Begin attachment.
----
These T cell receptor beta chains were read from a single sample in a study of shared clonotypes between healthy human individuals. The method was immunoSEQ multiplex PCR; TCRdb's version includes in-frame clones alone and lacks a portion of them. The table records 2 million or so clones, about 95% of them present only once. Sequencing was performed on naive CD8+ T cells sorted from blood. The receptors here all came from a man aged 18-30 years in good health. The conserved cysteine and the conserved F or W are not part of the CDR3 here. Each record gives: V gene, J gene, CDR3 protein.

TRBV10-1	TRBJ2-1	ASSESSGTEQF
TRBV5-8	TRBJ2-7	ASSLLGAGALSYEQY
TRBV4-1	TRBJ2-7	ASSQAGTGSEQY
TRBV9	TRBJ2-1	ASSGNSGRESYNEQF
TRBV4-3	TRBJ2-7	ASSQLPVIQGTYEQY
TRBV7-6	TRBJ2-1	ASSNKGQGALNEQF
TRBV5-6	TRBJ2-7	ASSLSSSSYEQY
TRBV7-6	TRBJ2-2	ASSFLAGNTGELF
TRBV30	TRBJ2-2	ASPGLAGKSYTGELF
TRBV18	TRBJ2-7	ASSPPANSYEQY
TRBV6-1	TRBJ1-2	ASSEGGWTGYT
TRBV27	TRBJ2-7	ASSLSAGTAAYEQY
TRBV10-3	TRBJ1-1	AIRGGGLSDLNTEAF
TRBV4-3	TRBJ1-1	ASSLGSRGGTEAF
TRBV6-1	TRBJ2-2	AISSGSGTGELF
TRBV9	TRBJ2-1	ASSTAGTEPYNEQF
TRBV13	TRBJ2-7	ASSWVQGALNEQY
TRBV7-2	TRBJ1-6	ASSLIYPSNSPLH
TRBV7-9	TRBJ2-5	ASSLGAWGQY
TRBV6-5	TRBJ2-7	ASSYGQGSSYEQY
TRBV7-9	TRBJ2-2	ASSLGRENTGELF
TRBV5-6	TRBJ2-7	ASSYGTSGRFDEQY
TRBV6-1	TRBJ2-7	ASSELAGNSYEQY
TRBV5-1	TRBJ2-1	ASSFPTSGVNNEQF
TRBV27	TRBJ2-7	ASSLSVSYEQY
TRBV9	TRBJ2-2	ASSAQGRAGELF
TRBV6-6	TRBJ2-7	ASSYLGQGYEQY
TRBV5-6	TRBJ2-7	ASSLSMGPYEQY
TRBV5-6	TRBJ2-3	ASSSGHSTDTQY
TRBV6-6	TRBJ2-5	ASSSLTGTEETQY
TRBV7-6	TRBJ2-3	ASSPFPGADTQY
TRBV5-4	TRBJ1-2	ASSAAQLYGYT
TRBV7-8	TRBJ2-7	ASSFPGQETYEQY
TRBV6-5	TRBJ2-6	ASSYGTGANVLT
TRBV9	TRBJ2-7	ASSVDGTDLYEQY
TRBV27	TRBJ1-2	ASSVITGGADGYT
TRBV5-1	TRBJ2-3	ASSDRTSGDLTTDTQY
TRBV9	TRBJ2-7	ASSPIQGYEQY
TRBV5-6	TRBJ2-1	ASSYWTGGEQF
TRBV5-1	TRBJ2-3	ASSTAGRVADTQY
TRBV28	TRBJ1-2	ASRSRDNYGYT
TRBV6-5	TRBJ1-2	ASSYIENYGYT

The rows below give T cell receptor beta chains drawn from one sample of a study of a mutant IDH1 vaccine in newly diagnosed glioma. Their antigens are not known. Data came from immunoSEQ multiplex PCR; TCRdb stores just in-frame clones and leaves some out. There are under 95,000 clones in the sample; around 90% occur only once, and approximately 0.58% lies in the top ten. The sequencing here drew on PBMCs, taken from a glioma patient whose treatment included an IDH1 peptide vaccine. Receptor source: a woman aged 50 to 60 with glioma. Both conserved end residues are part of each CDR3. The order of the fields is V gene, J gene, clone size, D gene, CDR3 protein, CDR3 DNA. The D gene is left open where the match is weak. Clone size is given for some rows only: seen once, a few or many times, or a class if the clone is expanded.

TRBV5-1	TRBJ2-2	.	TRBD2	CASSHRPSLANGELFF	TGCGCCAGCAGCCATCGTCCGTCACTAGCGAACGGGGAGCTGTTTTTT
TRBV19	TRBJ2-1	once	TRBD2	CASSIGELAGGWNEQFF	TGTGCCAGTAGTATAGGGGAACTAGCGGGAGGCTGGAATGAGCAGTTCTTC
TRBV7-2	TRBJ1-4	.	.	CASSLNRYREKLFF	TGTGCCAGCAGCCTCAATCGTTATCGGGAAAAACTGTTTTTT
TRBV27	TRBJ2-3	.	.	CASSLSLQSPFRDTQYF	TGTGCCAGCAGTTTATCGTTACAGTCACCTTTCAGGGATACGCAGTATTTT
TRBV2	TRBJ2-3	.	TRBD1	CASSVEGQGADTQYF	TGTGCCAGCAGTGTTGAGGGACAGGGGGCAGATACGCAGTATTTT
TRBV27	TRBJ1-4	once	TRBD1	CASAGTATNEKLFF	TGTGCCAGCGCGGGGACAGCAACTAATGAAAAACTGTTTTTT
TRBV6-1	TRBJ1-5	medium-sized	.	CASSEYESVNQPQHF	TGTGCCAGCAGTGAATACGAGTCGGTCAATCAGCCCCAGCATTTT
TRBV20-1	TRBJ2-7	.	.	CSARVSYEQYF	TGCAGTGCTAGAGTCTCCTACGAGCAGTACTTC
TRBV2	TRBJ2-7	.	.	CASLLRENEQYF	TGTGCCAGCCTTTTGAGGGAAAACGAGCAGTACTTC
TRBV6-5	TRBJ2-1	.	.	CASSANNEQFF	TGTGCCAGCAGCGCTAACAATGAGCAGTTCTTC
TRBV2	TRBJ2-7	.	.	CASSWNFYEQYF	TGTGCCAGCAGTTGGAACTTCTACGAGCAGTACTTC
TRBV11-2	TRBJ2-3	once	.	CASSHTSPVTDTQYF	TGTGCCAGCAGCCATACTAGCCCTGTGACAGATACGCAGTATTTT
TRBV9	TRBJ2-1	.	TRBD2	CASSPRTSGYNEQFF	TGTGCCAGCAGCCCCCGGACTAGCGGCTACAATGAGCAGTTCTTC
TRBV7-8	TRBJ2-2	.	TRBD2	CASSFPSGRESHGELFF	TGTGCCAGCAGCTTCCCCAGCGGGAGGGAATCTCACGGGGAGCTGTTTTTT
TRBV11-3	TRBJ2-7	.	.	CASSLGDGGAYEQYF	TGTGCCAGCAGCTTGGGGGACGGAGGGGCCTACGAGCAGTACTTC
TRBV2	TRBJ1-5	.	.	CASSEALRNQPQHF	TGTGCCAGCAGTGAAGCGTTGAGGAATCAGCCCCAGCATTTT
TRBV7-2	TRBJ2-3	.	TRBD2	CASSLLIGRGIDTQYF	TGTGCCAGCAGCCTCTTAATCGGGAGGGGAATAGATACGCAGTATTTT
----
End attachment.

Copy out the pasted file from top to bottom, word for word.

These T cell receptor beta chains were read from a single sample in a study of shared clonotypes between healthy human individuals. The method was immunoSEQ multiplex PCR; TCRdb's version includes in-frame clones alone and lacks a portion of them. The table records 2 million or so clones, about 95% of them present only once. Sequencing was performed on naive CD8+ T cells sorted from blood. The receptors here all came from a man aged 18-30 years in good health. The conserved cysteine and the conserved F or W are not part of the CDR3 here. Each record gives: V gene, J gene, CDR3 protein.

TRBV10-1	TRBJ2-1	ASSESSGTEQF
TRBV5-8	TRBJ2-7	ASSLLGAGALSYEQY
TRBV4-1	TRBJ2-7	ASSQAGTGSEQY
TRBV9	TRBJ2-1	ASSGNSGRESYNEQF
TRBV4-3	TRBJ2-7	ASSQLPVIQGTYEQY
TRBV7-6	TRBJ2-1	ASSNKGQGALNEQF
TRBV5-6	TRBJ2-7	ASSLSSSSYEQY
TRBV7-6	TRBJ2-2	ASSFLAGNTGELF
TRBV30	TRBJ2-2	ASPGLAGKSYTGELF
TRBV18	TRBJ2-7	ASSPPANSYEQY
TRBV6-1	TRBJ1-2	ASSEGGWTGYT
TRBV27	TRBJ2-7	ASSLSAGTAAYEQY
TRBV10-3	TRBJ1-1	AIRGGGLSDLNTEAF
TRBV4-3	TRBJ1-1	ASSLGSRGGTEAF
TRBV6-1	TRBJ2-2	AISSGSGTGELF
TRBV9	TRBJ2-1	ASSTAGTEPYNEQF
TRBV13	TRBJ2-7	ASSWVQGALNEQY
TRBV7-2	TRBJ1-6	ASSLIYPSNSPLH
TRBV7-9	TRBJ2-5	ASSLGAWGQY
TRBV6-5	TRBJ2-7	ASSYGQGSSYEQY
TRBV7-9	TRBJ2-2	ASSLGRENTGELF
TRBV5-6	TRBJ2-7	ASSYGTSGRFDEQY
TRBV6-1	TRBJ2-7	ASSELAGNSYEQY
TRBV5-1	TRBJ2-1	ASSFPTSGVNNEQF
TRBV27	TRBJ2-7	ASSLSVSYEQY
TRBV9	TRBJ2-2	ASSAQGRAGELF
TRBV6-6	TRBJ2-7	ASSYLGQGYEQY
TRBV5-6	TRBJ2-7	ASSLSMGPYEQY
TRBV5-6	TRBJ2-3	ASSSGHSTDTQY
TRBV6-6	TRBJ2-5	ASSSLTGTEETQY
TRBV7-6	TRBJ2-3	ASSPFPGADTQY
TRBV5-4	TRBJ1-2	ASSAAQLYGYT
TRBV7-8	TRBJ2-7	ASSFPGQETYEQY
TRBV6-5	TRBJ2-6	ASSYGTGANVLT
TRBV9	TRBJ2-7	ASSVDGTDLYEQY
TRBV27	TRBJ1-2	ASSVITGGADGYT
TRBV5-1	TRBJ2-3	ASSDRTSGDLTTDTQY
TRBV9	TRBJ2-7	ASSPIQGYEQY
TRBV5-6	TRBJ2-1	ASSYWTGGEQF
TRBV5-1	TRBJ2-3	ASSTAGRVADTQY
TRBV28	TRBJ1-2	ASRSRDNYGYT
TRBV6-5	TRBJ1-2	ASSYIENYGYT

The rows below give T cell receptor beta chains drawn from one sample of a study of a mutant IDH1 vaccine in newly diagnosed glioma. Their antigens are not known. Data came from immunoSEQ multiplex PCR; TCRdb stores just in-frame clones and leaves some out. There are under 95,000 clones in the sample; around 90% occur only once, and approximately 0.58% lies in the top ten. The sequencing here drew on PBMCs, taken from a glioma patient whose treatment included an IDH1 peptide vaccine. Receptor source: a woman aged 50 to 60 with glioma. Both conserved end residues are part of each CDR3. The order of the fields is V gene, J gene, clone size, D gene, CDR3 protein, CDR3 DNA. The D gene is left open where the match is weak. Clone size is given for some rows only: seen once, a few or many times, or a class if the clone is expanded.

TRBV5-1	TRBJ2-2	.	TRBD2	CASSHRPSLANGELFF	TGCGCCAGCAGCCATCGTCCGTCACTAGCGAACGGGGAGCTGTTTTTT
TRBV19	TRBJ2-1	once	TRBD2	CASSIGELAGGWNEQFF	TGTGCCAGTAGTATAGGGGAACTAGCGGGAGGCTGGAATGAGCAGTTCTTC
TRBV7-2	TRBJ1-4	.	.	CASSLNRYREKLFF	TGTGCCAGCAGCCTCAATCGTTATCGGGAAAAACTGTTTTTT
TRBV27	TRBJ2-3	.	.	CASSLSLQSPFRDTQYF	TGTGCCAGCAGTTTATCGTTACAGTCACCTTTCAGGGATACGCAGTATTTT
TRBV2	TRBJ2-3	.	TRBD1	CASSVEGQGADTQYF	TGTGCCAGCAGTGTTGAGGGACAGGGGGCAGATACGCAGTATTTT
TRBV27	TRBJ1-4	once	TRBD1	CASAGTATNEKLFF	TGTGCCAGCGCGGGGACAGCAACTAATGAAAAACTGTTTTTT
TRBV6-1	TRBJ1-5	medium-sized	.	CASSEYESVNQPQHF	TGTGCCAGCAGTGAATACGAGTCGGTCAATCAGCCCCAGCATTTT
TRBV20-1	TRBJ2-7	.	.	CSARVSYEQYF	TGCAGTGCTAGAGTCTCCTACGAGCAGTACTTC
TRBV2	TRBJ2-7	.	.	CASLLRENEQYF	TGTGCCAGCCTTTTGAGGGAAAACGAGCAGTACTTC
TRBV6-5	TRBJ2-1	.	.	CASSANNEQFF	TGTGCCAGCAGCGCTAACAATGAGCAGTTCTTC
TRBV2	TRBJ2-7	.	.	CASSWNFYEQYF	TGTGCCAGCAGTTGGAACTTCTACGAGCAGTACTTC
TRBV11-2	TRBJ2-3	once	.	CASSHTSPVTDTQYF	TGTGCCAGCAGCCATACTAGCCCTGTGACAGATACGCAGTATTTT
TRBV9	TRBJ2-1	.	TRBD2	CASSPRTSGYNEQFF	TGTGCCAGCAGCCCCCGGACTAGCGGCTACAATGAGCAGTTCTTC
TRBV7-8	TRBJ2-2	.	TRBD2	CASSFPSGRESHGELFF	TGTGCCAGCAGCTTCCCCAGCGGGAGGGAATCTCACGGGGAGCTGTTTTTT
TRBV11-3	TRBJ2-7	.	.	CASSLGDGGAYEQYF	TGTGCCAGCAGCTTGGGGGACGGAGGGGCCTACGAGCAGTACTTC
TRBV2	TRBJ1-5	.	.	CASSEALRNQPQHF	TGTGCCAGCAGTGAAGCGTTGAGGAATCAGCCCCAGCATTTT
TRBV7-2	TRBJ2-3	.	TRBD2	CASSLLIGRGIDTQYF	TGTGCCAGCAGCCTCTTAATCGGGAGGGGAATAGATACGCAGTATTTT